Tuesday, October 23, 2018

Bill Irwin On Beckett

In On Beckett, Bill Irwin offers an analysis of the famous scene at the end of Waiting For Godot where Vladimir tells the boy (Finn O’Sullivan) “Tell him you saw me,” citing amongst other things the biblical parable of the two thieves. For Irwin the question is whether Vladimir is trying to monopolize salvation. Were he more magnanimous, would he have said “tell him you saw us?” Irwin is wearing two hats in the current performance at the Irish Rep, that of the dramaturg/critic and that of the actor, dealing with the performer's relation to lines and stage directions. Actually he’s wearing many hats, brilliantly dramatized in one section where his bowler is deconstructed into a number of different head coverings including a fez and a yarmulke (the spirit of the famous Chaplin bowler of course hangs over any Beckett production). Irwin interweaves his discussion of Godot with selections of from Texts for NothingWatt and The Unnameable. Beckett has many interpreters and one who lived many years before he himself was a glimmer in anyone's eye, Bishop Berkeley, whose “esse est percipti” (“to be is to be perceived”) provides the epigraph of the playwright’s sole cinematic work, Film. But Irwin’s part of a venerable tradition of clowns, including Keaton (who starred in Film) and Lahr who appeared in the first production of Waiting for Godot in America and who have the tools to perform Beckett’s tragic comic stage business. Irwin’s brilliant rendition of  Lucky's iconic speech from Godot offers the ne plus ultra parody interpretation of the human condition culminating in the assertion that the fate of man is to "waste and pine." It also demonstrates why clowning is such an apt vehicle for the playwright's tongue-in-cheek teleology. Beckett’s works are often about the topography of disembodied consciousness (take the famous lips in Not I) and Irwin’s antics are like dendrites and axons flitting around the synapses of the brain and conveying the closest thing to serotonin that you’ll find in theater today.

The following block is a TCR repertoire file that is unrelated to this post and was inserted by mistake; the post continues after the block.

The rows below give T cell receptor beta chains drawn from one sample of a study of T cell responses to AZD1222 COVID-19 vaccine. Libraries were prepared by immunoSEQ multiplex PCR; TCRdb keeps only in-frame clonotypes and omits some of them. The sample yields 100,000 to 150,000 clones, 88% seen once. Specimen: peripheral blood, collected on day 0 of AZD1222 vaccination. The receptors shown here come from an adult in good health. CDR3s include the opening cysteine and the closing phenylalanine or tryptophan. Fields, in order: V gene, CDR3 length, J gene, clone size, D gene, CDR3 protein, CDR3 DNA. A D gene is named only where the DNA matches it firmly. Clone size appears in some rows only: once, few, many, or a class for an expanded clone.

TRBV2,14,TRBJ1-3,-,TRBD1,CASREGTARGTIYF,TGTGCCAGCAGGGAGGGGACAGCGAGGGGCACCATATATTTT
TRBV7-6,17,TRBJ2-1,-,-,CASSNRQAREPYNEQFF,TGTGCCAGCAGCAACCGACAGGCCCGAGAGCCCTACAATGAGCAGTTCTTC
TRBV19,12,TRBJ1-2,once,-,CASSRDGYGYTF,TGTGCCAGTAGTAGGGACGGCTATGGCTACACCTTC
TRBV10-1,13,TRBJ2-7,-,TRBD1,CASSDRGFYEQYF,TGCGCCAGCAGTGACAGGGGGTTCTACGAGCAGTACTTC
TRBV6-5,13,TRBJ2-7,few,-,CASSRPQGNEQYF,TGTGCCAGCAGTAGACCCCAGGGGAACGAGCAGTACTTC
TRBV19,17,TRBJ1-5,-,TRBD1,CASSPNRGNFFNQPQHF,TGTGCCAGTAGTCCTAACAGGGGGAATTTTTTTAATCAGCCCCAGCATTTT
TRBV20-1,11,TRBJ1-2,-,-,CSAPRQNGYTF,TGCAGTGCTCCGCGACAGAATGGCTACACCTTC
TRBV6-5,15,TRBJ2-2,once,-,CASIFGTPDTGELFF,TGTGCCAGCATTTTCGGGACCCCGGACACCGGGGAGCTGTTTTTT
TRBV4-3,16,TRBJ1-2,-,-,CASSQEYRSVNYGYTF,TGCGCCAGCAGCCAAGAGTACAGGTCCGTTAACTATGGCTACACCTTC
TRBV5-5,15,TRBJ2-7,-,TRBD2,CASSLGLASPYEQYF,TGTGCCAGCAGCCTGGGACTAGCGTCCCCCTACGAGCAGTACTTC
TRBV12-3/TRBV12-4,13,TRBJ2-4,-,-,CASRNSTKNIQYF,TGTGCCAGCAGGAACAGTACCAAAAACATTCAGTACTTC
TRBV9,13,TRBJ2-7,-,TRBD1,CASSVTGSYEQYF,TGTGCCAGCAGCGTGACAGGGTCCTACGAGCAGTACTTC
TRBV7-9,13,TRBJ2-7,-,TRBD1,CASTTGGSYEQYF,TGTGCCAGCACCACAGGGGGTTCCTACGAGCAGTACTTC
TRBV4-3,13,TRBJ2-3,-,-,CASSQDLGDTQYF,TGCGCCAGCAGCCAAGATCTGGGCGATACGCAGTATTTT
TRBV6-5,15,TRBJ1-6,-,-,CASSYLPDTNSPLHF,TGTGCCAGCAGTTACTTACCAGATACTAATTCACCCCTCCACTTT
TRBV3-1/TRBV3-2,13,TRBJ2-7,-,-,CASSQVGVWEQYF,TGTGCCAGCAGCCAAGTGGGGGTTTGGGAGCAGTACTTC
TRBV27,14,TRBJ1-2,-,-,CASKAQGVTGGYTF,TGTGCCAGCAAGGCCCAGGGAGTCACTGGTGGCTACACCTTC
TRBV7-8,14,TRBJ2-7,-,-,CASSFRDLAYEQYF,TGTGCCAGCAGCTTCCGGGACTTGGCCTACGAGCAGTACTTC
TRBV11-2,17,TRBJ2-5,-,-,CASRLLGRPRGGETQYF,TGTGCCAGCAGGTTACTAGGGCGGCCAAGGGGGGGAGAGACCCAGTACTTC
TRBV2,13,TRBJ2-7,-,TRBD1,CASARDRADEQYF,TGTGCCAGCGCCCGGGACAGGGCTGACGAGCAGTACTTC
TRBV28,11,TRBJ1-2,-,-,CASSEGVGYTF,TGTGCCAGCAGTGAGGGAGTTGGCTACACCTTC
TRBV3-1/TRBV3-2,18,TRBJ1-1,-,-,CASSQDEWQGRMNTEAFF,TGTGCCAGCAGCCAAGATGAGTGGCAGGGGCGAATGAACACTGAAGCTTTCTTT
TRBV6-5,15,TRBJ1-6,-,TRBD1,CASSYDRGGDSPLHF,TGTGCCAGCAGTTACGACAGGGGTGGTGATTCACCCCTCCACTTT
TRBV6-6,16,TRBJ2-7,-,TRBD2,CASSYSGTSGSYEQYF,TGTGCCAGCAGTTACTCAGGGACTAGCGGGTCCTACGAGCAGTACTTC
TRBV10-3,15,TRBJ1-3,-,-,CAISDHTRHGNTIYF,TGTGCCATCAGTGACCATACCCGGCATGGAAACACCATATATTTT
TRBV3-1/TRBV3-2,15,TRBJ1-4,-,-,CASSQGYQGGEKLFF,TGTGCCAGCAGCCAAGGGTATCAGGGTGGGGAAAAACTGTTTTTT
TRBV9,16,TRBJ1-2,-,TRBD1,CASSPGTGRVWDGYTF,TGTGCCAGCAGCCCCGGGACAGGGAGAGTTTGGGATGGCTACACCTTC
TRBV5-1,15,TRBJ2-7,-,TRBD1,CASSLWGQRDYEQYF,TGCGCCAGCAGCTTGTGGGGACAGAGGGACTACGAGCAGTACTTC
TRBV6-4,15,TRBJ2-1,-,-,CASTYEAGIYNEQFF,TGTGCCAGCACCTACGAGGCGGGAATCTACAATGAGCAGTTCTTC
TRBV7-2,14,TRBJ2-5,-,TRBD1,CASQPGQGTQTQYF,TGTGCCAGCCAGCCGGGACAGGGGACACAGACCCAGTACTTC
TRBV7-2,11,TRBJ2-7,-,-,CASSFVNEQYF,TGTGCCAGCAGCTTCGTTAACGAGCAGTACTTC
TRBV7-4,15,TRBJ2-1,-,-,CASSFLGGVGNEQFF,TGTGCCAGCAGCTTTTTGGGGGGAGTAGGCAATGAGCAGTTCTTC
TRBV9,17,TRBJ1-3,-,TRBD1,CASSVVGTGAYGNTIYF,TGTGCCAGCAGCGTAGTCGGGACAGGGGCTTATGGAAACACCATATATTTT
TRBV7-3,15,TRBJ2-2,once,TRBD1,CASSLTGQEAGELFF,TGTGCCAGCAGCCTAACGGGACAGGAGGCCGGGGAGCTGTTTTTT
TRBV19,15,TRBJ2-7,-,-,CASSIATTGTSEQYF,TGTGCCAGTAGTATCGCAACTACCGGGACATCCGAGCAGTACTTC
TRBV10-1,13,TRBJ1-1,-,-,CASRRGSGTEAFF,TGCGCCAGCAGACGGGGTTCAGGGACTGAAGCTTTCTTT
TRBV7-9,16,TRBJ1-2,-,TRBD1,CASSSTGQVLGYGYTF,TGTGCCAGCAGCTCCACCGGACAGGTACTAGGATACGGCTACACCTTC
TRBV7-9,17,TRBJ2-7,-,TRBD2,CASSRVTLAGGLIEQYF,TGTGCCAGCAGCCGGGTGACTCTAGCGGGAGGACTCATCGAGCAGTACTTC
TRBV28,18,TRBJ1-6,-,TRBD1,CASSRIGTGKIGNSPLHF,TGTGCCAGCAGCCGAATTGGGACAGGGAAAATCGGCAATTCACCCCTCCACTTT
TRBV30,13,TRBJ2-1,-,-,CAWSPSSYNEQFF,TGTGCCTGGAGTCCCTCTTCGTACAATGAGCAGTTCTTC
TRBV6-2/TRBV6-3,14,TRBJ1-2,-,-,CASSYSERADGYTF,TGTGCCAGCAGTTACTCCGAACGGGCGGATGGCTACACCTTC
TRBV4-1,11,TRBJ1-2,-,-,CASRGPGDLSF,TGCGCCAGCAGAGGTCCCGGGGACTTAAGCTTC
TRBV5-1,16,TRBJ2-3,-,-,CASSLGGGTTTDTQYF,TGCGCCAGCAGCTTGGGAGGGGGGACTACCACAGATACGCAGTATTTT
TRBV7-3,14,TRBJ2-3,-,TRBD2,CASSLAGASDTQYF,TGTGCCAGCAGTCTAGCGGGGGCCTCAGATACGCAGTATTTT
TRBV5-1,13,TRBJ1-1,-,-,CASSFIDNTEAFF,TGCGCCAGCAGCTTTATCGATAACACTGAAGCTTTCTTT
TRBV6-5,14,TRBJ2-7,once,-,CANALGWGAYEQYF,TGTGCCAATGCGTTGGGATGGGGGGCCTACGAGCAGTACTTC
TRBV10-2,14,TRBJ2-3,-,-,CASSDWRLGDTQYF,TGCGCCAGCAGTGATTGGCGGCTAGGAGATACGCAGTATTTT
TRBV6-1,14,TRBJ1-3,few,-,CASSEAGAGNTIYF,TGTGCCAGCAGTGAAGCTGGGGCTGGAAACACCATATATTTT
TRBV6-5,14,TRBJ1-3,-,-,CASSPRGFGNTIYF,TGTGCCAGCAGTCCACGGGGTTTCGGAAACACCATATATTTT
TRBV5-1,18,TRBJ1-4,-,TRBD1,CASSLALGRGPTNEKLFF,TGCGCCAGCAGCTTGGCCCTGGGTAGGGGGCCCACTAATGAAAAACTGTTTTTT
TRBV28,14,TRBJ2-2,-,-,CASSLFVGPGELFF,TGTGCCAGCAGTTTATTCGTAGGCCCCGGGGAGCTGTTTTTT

No comments:

Post a Comment

Note: Only a member of this blog may post a comment.